We’re seeking projects across all artforms, works can be at any stage of development and we also encourage practitioners to run workshops. This is an opportunity to present new work, share new ideas, receive direct feedback from eager audiences, and connect with peers and industry partners.
First program announcement for This is Not Art 2016 highlights focus on collaboration and cross-festival pollination.
This is Not Art (TiNA) celebrates Newcastle as a first rate creative city. Now in its 19th year, the festival has become an integral part of Newcastle’s arts calendar as young people from around the country converge on the city over the October long weekend to share ideas, meet like-minded creative and potential collaborators, and test work in a safe and supportive environment.
Longstanding co-presenters National Young Writers’ Festival (NYWF), Crack Theatre Festival and Critical Animals will this year be joined by Special Guests Hobotechno, a Newcastle based experimental arts collective. With a focus on engaging with the local community, activating multiple venues across the CBD and blurring the boundaries between writing, performance, visual arts and critical thinking, TiNA 2016 offers an array of workshops, panels, installations, performances and special events for those interested in exploring experimental and thought provoking contemporary arts.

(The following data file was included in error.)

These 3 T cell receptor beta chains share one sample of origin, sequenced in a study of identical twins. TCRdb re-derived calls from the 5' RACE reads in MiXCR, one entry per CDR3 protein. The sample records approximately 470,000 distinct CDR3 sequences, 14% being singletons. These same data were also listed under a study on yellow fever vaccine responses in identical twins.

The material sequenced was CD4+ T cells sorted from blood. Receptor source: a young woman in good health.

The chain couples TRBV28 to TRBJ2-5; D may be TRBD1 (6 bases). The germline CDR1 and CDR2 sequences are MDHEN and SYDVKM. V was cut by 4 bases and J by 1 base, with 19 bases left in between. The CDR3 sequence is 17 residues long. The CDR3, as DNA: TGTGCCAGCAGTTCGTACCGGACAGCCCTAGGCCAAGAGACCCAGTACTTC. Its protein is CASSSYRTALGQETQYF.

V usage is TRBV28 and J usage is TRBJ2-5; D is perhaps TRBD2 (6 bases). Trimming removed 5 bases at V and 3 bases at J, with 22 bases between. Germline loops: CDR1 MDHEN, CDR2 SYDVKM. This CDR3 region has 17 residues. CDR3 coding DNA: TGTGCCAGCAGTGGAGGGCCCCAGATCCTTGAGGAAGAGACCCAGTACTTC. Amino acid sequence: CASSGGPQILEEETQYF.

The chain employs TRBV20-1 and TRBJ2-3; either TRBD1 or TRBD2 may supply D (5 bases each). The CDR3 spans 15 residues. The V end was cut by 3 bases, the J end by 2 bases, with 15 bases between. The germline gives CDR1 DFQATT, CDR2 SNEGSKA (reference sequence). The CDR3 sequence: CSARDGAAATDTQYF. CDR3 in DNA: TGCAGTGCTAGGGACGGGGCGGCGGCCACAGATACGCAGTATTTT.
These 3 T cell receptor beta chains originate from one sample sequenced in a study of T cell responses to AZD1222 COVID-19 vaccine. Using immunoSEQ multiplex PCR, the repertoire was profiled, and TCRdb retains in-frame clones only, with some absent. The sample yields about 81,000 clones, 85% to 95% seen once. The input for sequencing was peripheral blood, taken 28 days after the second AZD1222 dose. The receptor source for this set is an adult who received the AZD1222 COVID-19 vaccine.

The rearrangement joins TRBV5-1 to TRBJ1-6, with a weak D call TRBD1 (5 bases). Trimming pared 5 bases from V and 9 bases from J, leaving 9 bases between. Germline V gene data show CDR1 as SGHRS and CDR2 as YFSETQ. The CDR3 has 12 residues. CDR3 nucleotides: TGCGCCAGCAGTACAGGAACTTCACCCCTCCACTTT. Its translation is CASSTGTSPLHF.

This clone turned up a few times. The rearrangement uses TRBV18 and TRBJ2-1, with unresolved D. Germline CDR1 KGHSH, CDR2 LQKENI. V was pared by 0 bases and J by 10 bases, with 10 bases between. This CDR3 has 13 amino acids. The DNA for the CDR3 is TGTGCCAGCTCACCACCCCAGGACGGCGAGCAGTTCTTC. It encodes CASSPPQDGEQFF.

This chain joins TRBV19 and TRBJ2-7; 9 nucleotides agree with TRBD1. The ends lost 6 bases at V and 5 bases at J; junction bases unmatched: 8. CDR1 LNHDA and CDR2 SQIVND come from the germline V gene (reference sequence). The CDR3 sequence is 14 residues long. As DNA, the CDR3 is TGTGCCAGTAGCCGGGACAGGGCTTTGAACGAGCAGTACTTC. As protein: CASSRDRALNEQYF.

Globelight is preparing for its third big exhibition this August – the only home grown event of its kind in Australia, championing real creativity and career development of over 50 artists since its inception in 2012. Artists and designers from around Australia have been invited to propose works responding to the theme “energy as light” and will be filling two venues with spectacular and thought provoking, creative artworks using a startling array of materials and, of course, light.
Off The Kerb Gallery will host smaller, object based works while the Abbotsford Convent opens it’s incredible spaces to larger installation works, both indoor and outdoor.
Dates for the event are as follows:
Off The Kerb
August 19 (Fri) Opening Night 6-9pm – includes live interview and opening speech by Peter Kennedy.
August 21 – 2-4pm Artist talks
Sept 2 Last day of exhibition
August 20 Opening night – Exhibition to be opened by Charles Justin, formerly of SJB architects and owner of JAHM art house museum
August 28 Final day of exhibition